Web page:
We have learned that the enthalpy of vaporization of a liquid is generally a function of temperature. If we wish to take this temperature variation into account, we cannot use the Clausius Clapeyron equation in the form given in the text (that is, equation 12.2). Instead, we must go back to the differential equation upon which the Clausius Clapeyron equation is based and reintegrate it into a new expression. Our starting point is the following equation describing the rate of change of vapor pressure with temperature in terms of the enthalpy of vaporization, the difference in molar volumes of the vapor and liquid and the temperature. Because in most cases the volume of one mole of vapor greatly exceeds the molar volume of liquid, we can treat the term as if it were zero. Also, unless the vapor pressure is unusually high, we can treat the vapor as if it were an ideal gas; that is, for one mole of vapor, Make appropriate substitutions into the above expression, and separate the P and dP terms from the T and dT terms. The appropriate substitution for means expressing it as a function of temperature. Finally, integrate the two sides of the equation between the limits and on one side and and on the other. (a) Derive an equation for the vapor pressure of as a function of temperature, if (b) Use the equation derived in (a), together with the fact that the vapor pressure of at 120 K is 10.16 Torr, to determine the normal boiling point of ethylene.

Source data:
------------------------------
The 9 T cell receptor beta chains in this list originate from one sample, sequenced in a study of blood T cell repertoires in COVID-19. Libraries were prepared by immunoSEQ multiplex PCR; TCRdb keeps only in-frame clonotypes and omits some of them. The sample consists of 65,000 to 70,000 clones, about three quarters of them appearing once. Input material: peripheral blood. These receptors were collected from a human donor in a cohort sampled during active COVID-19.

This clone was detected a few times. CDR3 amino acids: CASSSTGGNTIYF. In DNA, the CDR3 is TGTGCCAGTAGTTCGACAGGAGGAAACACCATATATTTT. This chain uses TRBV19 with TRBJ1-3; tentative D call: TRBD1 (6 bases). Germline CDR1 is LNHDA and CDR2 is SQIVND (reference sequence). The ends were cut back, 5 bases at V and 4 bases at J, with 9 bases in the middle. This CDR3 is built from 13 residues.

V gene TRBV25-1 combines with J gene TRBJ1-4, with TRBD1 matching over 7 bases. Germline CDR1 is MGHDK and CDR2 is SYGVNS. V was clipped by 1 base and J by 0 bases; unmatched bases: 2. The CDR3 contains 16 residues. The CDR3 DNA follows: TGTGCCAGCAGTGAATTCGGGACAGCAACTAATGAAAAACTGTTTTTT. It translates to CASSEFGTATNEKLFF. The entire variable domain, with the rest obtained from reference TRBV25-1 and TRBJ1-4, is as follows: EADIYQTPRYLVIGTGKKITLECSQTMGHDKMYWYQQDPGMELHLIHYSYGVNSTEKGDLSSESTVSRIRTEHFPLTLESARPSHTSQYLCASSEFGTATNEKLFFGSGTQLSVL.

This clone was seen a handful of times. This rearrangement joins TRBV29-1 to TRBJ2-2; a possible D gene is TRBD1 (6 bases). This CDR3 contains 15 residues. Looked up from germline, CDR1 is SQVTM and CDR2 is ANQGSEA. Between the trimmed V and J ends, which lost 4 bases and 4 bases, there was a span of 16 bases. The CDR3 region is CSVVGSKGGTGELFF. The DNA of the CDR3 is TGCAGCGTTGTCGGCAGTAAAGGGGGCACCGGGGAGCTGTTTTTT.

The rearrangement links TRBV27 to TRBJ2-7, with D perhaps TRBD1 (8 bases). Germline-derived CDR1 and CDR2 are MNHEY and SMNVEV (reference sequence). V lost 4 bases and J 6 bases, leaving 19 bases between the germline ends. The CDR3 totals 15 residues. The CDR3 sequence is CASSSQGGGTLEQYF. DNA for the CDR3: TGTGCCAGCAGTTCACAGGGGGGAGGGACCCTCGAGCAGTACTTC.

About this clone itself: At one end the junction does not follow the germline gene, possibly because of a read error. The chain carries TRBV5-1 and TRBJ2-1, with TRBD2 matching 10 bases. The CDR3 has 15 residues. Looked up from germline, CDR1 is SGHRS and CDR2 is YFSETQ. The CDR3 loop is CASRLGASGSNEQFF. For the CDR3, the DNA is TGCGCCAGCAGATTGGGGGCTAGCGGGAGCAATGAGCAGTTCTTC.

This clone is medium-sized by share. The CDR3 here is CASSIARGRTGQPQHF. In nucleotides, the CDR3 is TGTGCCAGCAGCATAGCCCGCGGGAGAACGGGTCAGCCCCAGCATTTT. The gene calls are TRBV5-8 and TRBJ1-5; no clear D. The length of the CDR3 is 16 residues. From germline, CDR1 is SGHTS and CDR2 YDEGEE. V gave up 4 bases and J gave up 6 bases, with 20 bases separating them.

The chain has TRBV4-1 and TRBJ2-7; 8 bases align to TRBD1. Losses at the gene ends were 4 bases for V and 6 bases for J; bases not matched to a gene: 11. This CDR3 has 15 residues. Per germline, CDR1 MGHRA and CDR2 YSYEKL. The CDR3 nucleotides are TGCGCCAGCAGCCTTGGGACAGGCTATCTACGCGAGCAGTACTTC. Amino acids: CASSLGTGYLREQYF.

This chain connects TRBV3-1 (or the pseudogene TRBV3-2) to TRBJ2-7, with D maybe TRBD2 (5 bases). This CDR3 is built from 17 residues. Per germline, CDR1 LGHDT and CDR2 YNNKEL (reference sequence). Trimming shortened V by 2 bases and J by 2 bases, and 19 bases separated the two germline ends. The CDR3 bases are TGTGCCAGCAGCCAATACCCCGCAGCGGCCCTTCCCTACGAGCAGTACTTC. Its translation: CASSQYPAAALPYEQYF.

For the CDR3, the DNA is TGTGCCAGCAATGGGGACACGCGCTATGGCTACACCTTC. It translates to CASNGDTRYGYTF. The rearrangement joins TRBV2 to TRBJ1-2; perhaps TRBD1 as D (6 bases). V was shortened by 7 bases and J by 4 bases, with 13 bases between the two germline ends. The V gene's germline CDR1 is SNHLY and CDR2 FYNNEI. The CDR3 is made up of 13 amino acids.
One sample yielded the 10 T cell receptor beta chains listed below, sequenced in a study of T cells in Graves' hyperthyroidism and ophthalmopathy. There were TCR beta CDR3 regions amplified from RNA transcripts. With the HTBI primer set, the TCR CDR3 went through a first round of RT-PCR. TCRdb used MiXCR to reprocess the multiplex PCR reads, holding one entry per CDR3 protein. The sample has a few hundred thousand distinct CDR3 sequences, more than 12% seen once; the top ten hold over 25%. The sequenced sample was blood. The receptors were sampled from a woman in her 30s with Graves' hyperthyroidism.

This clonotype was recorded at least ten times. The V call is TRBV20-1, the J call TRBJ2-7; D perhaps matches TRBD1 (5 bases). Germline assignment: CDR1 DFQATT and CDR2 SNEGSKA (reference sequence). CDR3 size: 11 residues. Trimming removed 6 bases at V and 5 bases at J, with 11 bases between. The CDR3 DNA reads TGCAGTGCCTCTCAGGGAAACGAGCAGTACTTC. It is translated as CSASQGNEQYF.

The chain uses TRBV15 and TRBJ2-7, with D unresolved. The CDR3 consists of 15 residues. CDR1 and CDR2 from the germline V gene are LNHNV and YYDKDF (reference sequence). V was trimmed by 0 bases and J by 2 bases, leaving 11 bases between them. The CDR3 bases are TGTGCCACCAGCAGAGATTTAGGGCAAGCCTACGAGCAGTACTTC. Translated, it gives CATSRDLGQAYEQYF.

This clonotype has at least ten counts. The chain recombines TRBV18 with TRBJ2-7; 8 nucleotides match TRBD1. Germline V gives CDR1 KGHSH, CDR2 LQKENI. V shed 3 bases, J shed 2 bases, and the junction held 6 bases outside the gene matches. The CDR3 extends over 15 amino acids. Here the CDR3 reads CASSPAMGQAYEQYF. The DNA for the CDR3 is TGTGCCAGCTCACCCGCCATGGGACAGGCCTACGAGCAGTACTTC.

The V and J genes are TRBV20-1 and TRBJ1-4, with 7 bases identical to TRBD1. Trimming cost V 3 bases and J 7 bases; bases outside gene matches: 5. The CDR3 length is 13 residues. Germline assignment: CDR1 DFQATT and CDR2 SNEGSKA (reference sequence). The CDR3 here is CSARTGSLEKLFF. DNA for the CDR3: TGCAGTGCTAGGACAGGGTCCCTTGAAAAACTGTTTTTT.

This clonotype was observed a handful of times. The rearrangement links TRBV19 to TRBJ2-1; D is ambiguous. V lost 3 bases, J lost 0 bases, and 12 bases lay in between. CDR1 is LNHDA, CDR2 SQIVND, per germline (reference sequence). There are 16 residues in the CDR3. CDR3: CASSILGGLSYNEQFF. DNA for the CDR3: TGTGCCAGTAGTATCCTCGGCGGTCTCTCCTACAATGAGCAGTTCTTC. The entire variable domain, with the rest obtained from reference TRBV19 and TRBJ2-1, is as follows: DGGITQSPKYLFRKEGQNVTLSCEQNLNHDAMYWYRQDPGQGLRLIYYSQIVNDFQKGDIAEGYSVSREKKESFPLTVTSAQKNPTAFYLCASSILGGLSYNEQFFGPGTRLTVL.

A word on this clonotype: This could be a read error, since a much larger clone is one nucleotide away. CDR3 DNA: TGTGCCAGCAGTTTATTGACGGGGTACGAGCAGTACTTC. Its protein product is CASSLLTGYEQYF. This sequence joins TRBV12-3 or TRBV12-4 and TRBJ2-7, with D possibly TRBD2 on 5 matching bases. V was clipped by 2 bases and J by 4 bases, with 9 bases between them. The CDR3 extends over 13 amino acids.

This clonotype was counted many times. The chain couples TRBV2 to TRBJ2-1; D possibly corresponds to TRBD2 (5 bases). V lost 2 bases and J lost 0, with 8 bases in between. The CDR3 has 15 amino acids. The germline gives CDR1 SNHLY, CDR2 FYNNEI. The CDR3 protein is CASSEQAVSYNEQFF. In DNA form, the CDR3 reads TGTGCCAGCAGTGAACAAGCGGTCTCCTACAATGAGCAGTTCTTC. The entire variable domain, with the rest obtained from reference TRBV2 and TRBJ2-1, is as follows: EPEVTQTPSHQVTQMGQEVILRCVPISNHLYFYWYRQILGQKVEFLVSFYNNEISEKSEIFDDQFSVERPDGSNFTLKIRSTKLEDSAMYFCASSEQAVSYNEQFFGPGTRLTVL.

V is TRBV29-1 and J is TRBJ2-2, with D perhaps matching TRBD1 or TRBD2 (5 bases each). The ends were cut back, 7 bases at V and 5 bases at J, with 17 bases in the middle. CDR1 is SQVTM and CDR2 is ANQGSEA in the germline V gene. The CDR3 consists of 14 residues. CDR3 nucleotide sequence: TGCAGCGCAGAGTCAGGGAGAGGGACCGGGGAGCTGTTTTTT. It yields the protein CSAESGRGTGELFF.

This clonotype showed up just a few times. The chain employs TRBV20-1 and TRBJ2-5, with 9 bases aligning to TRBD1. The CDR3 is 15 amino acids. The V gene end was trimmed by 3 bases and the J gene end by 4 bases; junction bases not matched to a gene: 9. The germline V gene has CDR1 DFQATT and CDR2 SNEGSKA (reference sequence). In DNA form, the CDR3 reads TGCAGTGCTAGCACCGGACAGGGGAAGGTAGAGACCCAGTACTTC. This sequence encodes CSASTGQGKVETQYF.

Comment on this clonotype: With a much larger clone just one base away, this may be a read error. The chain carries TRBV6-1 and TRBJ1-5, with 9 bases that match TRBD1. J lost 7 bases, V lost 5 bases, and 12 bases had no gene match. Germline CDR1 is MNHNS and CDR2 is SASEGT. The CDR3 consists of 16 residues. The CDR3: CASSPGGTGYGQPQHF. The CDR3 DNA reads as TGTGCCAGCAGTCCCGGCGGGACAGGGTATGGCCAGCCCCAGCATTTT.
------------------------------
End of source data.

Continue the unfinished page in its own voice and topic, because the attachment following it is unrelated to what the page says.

Chapter 2 Water: The Solvent for Biochemical Reactions POLARITY ● Electronegativity = the tendency of an atom to attract electrons to itself (and become negatively charged)in a chemical bond ● Polar bond = the unequal sharing of electrons between two atoms of different electronegativities ○ Part ial negative charge δ‐)foundon the most electronegative atom ■ Shared electrons more likely to be found at this end of the bond ○ Pa rtial positive charge (δ+)found on the east electronegative atom ○ Covalent (share electrons) ● Dipole = a bond with a positive and a negative end ○ One